The integrated cargo handling for NFA imported rice came up to $32.08 per metric tons, which is a far cry from the $20 per metric ton that private importers paid. Again, the reference price of NFA here is deemed higher than industry practice.

Lastly, G2G imports are slapped a 1.06 interest expense because it is procured on credit. Private importers do not pay any interest because their imports are secured on cash basis.

 
All the above summed up boils down to a NFA reference price for bidding at $425 per metric ton for 25 percent brokens rice, which, during the most recent round, resulted in a winning bid of $424.85 per metric ton. The private sector got their more superior quality 5 percent brokens rice for less, at $392 per metric ton.


High priced rice for the less privileged

Obviously, the NFA prices come out much higher with all the added costs, which partly explains why NFA importations when sold in the market are just slightly lower in retail prices than commercially imported ones.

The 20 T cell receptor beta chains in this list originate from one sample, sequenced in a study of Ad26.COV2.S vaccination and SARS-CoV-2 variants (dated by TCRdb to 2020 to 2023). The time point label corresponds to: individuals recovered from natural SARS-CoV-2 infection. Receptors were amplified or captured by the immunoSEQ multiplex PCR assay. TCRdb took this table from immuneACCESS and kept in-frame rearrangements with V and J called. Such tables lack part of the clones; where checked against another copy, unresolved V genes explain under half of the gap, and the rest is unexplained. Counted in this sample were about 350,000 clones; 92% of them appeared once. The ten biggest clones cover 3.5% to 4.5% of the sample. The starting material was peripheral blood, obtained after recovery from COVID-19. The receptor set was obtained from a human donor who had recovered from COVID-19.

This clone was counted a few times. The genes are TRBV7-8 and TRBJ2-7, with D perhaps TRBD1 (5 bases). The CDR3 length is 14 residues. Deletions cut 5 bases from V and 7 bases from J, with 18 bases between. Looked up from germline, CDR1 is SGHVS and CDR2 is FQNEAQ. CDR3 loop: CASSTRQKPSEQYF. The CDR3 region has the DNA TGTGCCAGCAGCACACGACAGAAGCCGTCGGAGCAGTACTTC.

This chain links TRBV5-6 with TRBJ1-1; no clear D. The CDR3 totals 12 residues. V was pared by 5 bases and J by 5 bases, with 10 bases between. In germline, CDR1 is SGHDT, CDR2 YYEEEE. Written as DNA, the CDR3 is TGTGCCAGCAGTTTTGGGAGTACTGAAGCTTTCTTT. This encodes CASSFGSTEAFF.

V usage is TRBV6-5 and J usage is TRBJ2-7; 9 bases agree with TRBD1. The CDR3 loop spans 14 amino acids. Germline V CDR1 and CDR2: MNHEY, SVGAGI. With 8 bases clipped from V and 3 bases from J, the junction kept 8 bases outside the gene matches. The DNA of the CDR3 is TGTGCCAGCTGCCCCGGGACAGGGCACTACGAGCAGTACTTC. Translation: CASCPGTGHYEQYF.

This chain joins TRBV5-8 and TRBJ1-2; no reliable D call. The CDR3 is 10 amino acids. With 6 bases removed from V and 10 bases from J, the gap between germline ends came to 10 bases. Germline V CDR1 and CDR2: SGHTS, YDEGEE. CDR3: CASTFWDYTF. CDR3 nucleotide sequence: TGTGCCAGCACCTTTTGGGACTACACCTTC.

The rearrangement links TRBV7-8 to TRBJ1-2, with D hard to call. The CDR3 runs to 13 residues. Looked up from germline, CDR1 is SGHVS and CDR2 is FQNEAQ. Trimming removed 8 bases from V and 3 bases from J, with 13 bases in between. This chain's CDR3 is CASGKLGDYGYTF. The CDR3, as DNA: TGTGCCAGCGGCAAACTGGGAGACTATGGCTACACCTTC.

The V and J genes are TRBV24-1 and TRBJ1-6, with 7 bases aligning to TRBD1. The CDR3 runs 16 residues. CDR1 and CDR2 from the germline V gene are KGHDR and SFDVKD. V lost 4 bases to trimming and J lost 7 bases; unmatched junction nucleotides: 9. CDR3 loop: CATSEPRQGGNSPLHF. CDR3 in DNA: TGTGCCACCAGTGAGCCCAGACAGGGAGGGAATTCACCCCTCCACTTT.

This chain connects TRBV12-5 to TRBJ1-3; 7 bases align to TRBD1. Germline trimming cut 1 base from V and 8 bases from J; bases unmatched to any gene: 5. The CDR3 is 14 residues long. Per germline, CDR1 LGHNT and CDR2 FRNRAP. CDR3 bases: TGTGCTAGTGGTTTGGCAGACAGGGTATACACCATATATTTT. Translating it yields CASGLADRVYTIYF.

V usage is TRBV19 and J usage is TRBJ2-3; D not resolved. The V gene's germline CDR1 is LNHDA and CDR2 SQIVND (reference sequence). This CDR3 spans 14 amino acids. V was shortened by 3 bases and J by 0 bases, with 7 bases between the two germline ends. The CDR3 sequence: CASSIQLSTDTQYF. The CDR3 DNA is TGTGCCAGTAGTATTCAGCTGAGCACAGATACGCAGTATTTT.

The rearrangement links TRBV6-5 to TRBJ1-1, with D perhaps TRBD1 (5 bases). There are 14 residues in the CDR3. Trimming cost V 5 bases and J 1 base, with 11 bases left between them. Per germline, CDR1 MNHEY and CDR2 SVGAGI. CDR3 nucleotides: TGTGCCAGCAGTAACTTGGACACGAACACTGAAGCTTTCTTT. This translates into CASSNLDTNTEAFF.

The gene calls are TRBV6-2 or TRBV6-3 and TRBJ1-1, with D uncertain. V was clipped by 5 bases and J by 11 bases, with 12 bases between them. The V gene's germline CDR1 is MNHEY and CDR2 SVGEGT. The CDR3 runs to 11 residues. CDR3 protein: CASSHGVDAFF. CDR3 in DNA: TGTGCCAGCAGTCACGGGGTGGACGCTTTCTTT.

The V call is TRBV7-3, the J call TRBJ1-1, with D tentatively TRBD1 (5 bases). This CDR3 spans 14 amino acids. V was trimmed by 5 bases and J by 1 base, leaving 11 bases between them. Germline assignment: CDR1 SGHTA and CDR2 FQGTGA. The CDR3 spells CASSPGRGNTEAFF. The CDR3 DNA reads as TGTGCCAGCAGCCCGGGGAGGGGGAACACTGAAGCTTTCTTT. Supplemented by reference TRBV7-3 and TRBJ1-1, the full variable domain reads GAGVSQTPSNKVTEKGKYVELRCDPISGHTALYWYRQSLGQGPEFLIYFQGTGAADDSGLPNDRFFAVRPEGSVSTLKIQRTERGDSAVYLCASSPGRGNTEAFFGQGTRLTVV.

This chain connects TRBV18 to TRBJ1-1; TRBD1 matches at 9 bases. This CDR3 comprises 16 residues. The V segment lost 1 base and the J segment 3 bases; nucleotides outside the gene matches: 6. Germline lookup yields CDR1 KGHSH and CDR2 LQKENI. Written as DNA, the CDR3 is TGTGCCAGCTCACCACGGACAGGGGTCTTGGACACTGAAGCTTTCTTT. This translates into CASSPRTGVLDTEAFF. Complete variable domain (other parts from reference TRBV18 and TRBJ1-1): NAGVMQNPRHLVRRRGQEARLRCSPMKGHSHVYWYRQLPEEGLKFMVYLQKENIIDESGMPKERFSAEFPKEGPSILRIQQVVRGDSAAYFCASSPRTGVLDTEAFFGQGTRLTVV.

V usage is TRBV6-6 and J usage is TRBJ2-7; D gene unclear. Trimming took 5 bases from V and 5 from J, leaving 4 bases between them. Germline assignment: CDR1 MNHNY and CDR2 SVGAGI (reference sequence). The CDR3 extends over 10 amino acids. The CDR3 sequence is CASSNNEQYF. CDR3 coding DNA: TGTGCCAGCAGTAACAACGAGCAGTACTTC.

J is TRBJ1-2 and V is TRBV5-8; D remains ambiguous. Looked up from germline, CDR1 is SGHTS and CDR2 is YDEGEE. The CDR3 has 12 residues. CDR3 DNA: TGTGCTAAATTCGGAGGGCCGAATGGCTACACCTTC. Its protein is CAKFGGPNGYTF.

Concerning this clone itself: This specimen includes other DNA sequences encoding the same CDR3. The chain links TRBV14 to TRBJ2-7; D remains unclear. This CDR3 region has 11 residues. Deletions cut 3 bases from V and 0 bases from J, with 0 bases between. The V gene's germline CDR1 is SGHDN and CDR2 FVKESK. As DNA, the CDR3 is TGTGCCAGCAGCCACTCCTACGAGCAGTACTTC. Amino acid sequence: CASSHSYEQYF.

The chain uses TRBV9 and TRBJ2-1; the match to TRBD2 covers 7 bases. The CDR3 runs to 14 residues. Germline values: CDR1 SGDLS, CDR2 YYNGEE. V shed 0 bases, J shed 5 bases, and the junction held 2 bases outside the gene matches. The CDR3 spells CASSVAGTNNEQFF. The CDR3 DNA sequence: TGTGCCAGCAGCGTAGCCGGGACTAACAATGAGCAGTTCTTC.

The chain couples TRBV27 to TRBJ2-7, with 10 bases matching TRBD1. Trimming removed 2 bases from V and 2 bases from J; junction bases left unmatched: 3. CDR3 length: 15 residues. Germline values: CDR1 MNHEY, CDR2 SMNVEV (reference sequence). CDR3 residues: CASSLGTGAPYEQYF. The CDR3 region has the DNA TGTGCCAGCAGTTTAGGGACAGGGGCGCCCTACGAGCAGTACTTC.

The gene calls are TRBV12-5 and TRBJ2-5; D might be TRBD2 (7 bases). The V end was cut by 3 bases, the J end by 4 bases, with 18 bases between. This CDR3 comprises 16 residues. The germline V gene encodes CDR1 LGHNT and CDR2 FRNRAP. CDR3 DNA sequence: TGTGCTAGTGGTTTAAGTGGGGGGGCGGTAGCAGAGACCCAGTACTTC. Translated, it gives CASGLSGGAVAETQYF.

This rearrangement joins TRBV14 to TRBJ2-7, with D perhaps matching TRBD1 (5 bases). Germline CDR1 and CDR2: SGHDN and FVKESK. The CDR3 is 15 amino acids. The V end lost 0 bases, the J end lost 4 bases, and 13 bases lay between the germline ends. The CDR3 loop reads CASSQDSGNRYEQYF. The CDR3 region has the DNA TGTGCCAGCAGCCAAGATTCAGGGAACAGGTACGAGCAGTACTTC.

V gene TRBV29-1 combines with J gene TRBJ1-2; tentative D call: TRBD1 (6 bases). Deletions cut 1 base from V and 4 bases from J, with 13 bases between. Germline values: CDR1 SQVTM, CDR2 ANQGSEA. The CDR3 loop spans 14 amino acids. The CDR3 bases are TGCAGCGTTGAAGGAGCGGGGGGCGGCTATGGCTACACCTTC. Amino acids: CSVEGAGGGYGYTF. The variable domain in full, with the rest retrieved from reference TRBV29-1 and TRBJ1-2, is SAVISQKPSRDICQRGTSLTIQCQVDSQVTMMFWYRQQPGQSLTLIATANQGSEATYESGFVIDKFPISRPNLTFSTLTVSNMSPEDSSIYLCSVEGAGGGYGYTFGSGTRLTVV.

If there are any NFA rice that are priced significantly lower, these are likely those that had been rescued from bodegas that were exposed to the elements or had gone stale.

One reason for the abuse that we can glean from the NFA system is the fact that the procurement law is not applicable to the G2G importations, i.e., for integrated cargo handling and private freight forwarders. This is further aggravated by the “services” of private sector players in some components of the importation process, i.e., for surveyors and insurance.